Asian stocks fall after Wall St rises on tech gains

Asian stock markets have fallen after Wall Street rose on gains for tech companies and the U.S. Federal Reserve’s promise of support for an economic recovery

Shanghai, Tokyo, Hong Kong and Sydney retreated.

Overnight, Wall Street’s benchmark S&P 500 index rose 0.7% as big technology companies led stocks broadly higher. Amazon, Apple, and Microsoft advanced.

Fed Chairman Jerome Powell said that while the economy was improving, a recovery is “far from complete.” In testimony to Congress, he said the Fed “will continue to provide the economy the support it needs for as long as it takes.”

Powell “kept markets happy” by saying “there was still a long way to go” before tighter monetary policy is justified, Robert Carnell of ING said in a report.

The Shanghai Composite Index lost 1.2% to 3,402.27 while the Nikkei 225 in Tokyo opened higher but had declined 0.4% at midday to 29,059.91.

The Hang Seng in Hong Kong fell 1.4% to 28,494.09. Chinese search engine operator Baidu Inc. rose 0.2% on its first trading day after the company joined the Hong Kong exchange and raised $3.1 billion in a share sale.

The Kospi in Seoul shed 0.9% to 3,008.48 while Sydney’s S&P-ASX 200 lost 0.1% to 6,745.40.

India’s Sensex opened down 0.1% at 50,034.07. New Zealand and Singapore advanced while Jakarta declined.

Investors are wavering between optimism that coronavirus vaccines that might allow business and travel to return to normal and fears of higher inflation after struggling economies were flooded with credit and government spending.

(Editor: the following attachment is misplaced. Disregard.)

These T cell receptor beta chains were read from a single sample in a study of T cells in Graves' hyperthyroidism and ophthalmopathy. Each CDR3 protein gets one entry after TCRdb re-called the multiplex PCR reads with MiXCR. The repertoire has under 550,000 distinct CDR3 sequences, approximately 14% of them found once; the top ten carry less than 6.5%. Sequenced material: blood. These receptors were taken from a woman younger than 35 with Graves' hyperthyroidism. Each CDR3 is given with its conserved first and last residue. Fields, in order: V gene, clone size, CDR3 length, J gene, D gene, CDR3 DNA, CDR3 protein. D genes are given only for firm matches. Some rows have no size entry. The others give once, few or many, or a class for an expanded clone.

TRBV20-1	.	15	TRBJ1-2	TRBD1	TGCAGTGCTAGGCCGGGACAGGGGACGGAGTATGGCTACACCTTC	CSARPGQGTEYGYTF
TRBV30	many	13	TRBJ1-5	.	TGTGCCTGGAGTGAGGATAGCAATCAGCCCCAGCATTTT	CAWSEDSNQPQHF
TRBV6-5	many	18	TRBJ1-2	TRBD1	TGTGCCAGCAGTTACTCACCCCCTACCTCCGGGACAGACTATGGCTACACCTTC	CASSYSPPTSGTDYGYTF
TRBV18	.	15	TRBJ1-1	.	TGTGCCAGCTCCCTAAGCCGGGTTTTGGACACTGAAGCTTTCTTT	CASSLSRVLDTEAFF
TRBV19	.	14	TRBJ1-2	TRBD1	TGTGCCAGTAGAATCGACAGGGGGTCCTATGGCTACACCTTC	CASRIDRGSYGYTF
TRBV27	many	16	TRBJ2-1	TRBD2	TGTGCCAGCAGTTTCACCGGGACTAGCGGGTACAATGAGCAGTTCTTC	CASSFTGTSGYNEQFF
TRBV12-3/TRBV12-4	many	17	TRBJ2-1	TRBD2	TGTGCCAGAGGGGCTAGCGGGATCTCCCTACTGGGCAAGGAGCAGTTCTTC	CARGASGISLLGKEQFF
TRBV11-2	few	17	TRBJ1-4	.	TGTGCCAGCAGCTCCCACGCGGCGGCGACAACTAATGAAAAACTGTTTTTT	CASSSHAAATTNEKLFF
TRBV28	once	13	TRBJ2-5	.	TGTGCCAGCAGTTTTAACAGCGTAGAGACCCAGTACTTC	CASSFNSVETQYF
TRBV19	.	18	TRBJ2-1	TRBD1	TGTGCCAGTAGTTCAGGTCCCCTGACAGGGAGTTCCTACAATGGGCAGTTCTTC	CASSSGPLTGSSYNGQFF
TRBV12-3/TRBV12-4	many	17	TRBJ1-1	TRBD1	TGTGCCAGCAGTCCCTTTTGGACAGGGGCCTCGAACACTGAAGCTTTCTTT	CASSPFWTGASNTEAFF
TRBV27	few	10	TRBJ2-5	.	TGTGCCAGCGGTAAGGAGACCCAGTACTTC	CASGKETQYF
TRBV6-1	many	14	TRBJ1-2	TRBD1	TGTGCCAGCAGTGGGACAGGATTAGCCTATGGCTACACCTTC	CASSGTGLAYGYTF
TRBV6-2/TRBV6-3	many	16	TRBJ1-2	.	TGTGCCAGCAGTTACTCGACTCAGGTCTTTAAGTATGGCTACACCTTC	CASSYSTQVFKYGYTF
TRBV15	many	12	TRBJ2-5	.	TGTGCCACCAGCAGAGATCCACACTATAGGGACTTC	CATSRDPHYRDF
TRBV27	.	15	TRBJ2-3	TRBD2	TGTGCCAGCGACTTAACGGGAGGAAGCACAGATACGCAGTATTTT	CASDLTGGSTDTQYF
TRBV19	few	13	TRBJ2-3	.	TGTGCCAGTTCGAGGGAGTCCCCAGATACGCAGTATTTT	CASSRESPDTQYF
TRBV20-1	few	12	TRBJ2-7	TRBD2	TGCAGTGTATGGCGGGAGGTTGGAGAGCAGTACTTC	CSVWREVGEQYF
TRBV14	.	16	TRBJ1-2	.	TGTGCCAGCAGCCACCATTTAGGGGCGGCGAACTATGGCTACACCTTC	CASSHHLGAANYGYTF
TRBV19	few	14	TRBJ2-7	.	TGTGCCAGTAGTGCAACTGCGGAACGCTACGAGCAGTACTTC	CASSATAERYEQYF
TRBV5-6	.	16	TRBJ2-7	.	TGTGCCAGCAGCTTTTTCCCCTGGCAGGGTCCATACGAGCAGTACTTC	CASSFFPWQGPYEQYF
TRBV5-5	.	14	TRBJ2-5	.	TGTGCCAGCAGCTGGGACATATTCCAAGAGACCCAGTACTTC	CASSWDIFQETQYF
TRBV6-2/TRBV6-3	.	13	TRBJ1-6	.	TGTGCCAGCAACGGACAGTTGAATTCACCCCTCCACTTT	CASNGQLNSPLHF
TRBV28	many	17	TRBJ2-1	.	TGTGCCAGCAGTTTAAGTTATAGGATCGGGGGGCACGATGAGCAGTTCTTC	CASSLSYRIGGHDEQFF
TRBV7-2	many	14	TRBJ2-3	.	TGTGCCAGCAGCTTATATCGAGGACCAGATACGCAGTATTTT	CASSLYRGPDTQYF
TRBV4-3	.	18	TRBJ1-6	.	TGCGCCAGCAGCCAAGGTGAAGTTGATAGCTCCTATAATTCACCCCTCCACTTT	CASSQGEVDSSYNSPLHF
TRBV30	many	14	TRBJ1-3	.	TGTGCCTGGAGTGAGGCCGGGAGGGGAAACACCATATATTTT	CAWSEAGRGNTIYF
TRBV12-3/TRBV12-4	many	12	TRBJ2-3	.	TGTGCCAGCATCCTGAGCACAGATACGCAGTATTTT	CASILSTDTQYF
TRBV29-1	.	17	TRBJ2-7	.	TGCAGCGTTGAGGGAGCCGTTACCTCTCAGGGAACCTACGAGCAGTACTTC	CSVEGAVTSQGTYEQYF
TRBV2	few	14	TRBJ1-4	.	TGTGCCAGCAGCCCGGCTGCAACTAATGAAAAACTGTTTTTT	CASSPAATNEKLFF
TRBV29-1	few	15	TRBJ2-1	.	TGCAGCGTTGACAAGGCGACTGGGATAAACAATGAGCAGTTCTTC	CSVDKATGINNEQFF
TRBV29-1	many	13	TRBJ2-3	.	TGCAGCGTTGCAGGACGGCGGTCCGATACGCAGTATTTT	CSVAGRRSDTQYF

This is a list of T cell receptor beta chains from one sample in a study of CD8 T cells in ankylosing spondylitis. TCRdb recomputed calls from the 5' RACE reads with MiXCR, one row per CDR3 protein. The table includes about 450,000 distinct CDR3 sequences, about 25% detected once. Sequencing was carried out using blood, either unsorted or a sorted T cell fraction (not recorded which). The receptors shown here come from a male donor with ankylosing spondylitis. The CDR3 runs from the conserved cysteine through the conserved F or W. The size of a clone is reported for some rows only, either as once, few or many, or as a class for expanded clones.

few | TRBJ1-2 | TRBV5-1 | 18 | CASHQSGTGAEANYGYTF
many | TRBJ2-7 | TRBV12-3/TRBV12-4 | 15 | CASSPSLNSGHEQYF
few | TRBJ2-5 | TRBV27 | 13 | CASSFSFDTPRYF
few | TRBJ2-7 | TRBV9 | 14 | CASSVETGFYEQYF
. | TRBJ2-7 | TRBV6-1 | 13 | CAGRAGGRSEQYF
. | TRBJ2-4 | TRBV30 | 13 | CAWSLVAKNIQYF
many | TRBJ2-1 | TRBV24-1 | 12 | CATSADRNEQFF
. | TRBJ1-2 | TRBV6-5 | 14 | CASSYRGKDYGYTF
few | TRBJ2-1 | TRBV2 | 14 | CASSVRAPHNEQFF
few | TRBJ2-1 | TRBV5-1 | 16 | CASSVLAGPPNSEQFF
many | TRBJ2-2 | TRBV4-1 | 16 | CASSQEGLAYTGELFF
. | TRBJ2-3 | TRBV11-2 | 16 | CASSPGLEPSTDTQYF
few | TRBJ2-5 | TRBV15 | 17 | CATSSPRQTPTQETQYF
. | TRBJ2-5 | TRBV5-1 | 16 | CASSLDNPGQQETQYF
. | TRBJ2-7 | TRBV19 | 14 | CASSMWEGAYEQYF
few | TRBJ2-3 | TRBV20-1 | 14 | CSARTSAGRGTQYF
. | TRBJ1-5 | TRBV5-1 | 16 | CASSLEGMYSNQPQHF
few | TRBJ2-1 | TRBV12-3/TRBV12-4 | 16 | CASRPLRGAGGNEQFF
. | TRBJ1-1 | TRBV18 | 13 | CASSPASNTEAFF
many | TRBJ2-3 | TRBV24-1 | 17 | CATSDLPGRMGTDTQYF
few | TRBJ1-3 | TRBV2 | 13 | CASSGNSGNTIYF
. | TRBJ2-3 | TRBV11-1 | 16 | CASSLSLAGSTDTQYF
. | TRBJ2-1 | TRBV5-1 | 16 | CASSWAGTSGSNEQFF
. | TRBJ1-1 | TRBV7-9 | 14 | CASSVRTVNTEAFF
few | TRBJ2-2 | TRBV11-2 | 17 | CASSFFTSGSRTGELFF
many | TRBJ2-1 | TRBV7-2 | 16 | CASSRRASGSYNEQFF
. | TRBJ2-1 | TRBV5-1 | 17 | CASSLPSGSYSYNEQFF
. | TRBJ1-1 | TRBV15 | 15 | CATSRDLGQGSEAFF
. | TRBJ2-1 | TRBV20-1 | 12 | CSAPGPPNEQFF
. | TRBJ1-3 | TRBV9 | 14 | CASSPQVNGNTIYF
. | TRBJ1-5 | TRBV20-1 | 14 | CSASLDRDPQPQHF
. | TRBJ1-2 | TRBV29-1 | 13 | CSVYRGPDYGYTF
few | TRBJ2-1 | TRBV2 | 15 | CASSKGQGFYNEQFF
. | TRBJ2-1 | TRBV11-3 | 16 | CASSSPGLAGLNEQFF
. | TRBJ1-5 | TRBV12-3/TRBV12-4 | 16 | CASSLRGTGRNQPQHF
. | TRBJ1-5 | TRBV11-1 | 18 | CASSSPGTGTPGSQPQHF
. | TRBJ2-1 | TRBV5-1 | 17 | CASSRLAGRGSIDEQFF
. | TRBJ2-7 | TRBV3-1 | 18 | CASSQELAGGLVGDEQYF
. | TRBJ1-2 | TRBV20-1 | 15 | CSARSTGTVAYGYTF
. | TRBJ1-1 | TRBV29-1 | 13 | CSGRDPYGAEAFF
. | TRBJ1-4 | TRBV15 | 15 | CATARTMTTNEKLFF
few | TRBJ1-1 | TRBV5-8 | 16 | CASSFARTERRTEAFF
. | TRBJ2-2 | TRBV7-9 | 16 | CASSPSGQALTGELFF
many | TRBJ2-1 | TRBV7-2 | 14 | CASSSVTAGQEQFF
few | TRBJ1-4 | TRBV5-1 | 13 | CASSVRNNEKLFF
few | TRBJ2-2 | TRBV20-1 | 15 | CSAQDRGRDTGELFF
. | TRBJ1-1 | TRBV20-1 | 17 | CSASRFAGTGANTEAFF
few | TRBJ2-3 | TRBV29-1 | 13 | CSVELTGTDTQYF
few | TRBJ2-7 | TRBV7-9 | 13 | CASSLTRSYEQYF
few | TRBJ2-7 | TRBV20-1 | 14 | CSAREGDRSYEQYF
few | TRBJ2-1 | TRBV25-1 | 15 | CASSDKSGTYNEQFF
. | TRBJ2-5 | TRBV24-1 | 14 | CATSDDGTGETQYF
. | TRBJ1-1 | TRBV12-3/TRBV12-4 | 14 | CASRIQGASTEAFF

They have been reassured by Powell’s comment earlier that the Fed’s key interest rate will be kept near zero through 2023 even as inflation is forecast to pick up.

On Wall Street, the S&P 500 rose to 3,940.59. The Dow Jones Industrial Average advanced 0.3% to 32,731.20. The Nasdaq climbed 1.2% to 13,377.54.

Amazon rose 1.2% and Apple gained 2.8%, while Microsoft rose 2.4%.

Shares were boosted by a rise in bond prices, which narrowed their yield, or the difference between their market price and the payout at maturity. A rise in yields has been luring investors out of higher-priced tech stocks.

The yield on the 10-year Treasury note narrowed to 1.69% after trading as high as 1.74% last week. The possibility of higher interest rates as yields rise has some investors concerned economic growth might slow.

Also Monday, Kansas City Southern jumped 11.1% for the biggest gain in the S&P 500 after a Canadian railroad announced it would buy the company for $25 billion.

Stocks ended last week in the red as a rise in bond yields caused selling in many parts of the market.

Bank stocks fell. Lower yields potentially mean banks will only be able to charger lower interest rates to borrowers. The KBW Bank Index of the 24 largest banks fell more than 2%.

The U.S.-traded shares of British drug company AstraZeneca rose 4% after British and U.S. health officials said its COVID-19 vaccine was safe and reports of blood clots were outweighed by the vaccine’s health benefits.

In energy markets, benchmark U.S. crude lost 60 cents to $60.96 per barrel in electronic trading on the New York Mercantile Exchange. The contract rose 13 cents on Monday to $61.55. Brent crude, the price basis for international oils, retreated 64 cents to $63.98 per barrel in London. It rose 9 cents the pervious session to $64.62 a barrel.

The dollar edged down to 108.76 yen from Monday’s 108.80 yen. The euro retreated to $1.1922 from $1.1942.

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